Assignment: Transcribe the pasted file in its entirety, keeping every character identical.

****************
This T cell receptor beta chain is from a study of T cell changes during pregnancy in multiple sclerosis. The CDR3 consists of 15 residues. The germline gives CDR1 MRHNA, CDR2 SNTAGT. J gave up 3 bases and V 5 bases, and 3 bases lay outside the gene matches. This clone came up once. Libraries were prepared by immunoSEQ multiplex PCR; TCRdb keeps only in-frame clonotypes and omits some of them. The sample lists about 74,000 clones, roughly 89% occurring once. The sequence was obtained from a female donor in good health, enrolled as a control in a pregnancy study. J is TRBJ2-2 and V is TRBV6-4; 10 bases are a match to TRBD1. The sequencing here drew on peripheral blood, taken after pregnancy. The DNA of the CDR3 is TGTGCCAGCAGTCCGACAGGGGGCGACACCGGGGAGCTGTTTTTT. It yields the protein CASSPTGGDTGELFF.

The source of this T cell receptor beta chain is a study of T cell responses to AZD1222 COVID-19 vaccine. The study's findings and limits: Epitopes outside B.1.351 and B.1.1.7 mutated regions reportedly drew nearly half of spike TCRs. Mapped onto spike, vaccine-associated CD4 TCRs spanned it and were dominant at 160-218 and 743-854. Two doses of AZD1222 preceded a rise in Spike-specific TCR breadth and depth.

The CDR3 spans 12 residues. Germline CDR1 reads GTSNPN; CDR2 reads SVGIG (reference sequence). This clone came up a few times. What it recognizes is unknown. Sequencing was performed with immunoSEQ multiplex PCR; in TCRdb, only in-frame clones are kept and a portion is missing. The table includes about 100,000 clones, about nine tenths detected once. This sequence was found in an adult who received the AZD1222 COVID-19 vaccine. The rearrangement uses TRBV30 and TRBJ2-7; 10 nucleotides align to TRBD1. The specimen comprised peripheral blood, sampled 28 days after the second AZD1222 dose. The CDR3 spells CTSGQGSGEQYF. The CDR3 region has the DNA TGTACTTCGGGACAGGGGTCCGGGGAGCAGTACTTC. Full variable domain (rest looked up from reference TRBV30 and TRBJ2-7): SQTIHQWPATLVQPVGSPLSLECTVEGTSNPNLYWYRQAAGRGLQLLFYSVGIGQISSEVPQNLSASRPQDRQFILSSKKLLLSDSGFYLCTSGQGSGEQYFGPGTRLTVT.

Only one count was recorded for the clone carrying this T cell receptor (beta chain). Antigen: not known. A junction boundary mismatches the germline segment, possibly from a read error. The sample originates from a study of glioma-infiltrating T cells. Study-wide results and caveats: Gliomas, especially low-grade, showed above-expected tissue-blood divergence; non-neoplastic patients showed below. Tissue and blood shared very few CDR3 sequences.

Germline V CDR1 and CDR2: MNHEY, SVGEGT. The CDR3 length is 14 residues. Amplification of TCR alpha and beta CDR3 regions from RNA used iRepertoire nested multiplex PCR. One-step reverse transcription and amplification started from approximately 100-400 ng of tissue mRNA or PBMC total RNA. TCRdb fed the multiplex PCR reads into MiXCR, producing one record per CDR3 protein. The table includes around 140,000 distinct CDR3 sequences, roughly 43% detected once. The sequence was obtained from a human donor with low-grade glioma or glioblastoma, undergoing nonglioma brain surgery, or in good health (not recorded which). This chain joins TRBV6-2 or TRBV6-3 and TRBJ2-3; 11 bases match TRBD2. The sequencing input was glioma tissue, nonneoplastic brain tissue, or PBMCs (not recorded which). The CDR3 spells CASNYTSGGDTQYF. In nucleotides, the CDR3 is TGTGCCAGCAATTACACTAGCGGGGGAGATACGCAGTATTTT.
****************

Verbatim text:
This T cell receptor beta chain is from a study of T cell changes during pregnancy in multiple sclerosis. The CDR3 consists of 15 residues. The germline gives CDR1 MRHNA, CDR2 SNTAGT. J gave up 3 bases and V 5 bases, and 3 bases lay outside the gene matches. This clone came up once. Libraries were prepared by immunoSEQ multiplex PCR; TCRdb keeps only in-frame clonotypes and omits some of them. The sample lists about 74,000 clones, roughly 89% occurring once. The sequence was obtained from a female donor in good health, enrolled as a control in a pregnancy study. J is TRBJ2-2 and V is TRBV6-4; 10 bases are a match to TRBD1. The sequencing here drew on peripheral blood, taken after pregnancy. The DNA of the CDR3 is TGTGCCAGCAGTCCGACAGGGGGCGACACCGGGGAGCTGTTTTTT. It yields the protein CASSPTGGDTGELFF.

The source of this T cell receptor beta chain is a study of T cell responses to AZD1222 COVID-19 vaccine. The study's findings and limits: Epitopes outside B.1.351 and B.1.1.7 mutated regions reportedly drew nearly half of spike TCRs. Mapped onto spike, vaccine-associated CD4 TCRs spanned it and were dominant at 160-218 and 743-854. Two doses of AZD1222 preceded a rise in Spike-specific TCR breadth and depth.

The CDR3 spans 12 residues. Germline CDR1 reads GTSNPN; CDR2 reads SVGIG (reference sequence). This clone came up a few times. What it recognizes is unknown. Sequencing was performed with immunoSEQ multiplex PCR; in TCRdb, only in-frame clones are kept and a portion is missing. The table includes about 100,000 clones, about nine tenths detected once. This sequence was found in an adult who received the AZD1222 COVID-19 vaccine. The rearrangement uses TRBV30 and TRBJ2-7; 10 nucleotides align to TRBD1. The specimen comprised peripheral blood, sampled 28 days after the second AZD1222 dose. The CDR3 spells CTSGQGSGEQYF. The CDR3 region has the DNA TGTACTTCGGGACAGGGGTCCGGGGAGCAGTACTTC. Full variable domain (rest looked up from reference TRBV30 and TRBJ2-7): SQTIHQWPATLVQPVGSPLSLECTVEGTSNPNLYWYRQAAGRGLQLLFYSVGIGQISSEVPQNLSASRPQDRQFILSSKKLLLSDSGFYLCTSGQGSGEQYFGPGTRLTVT.

Only one count was recorded for the clone carrying this T cell receptor (beta chain). Antigen: not known. A junction boundary mismatches the germline segment, possibly from a read error. The sample originates from a study of glioma-infiltrating T cells. Study-wide results and caveats: Gliomas, especially low-grade, showed above-expected tissue-blood divergence; non-neoplastic patients showed below. Tissue and blood shared very few CDR3 sequences.

Germline V CDR1 and CDR2: MNHEY, SVGEGT. The CDR3 length is 14 residues. Amplification of TCR alpha and beta CDR3 regions from RNA used iRepertoire nested multiplex PCR. One-step reverse transcription and amplification started from approximately 100-400 ng of tissue mRNA or PBMC total RNA. TCRdb fed the multiplex PCR reads into MiXCR, producing one record per CDR3 protein. The table includes around 140,000 distinct CDR3 sequences, roughly 43% detected once. The sequence was obtained from a human donor with low-grade glioma or glioblastoma, undergoing nonglioma brain surgery, or in good health (not recorded which). This chain joins TRBV6-2 or TRBV6-3 and TRBJ2-3; 11 bases match TRBD2. The sequencing input was glioma tissue, nonneoplastic brain tissue, or PBMCs (not recorded which). The CDR3 spells CASNYTSGGDTQYF. In nucleotides, the CDR3 is TGTGCCAGCAATTACACTAGCGGGGGAGATACGCAGTATTTT.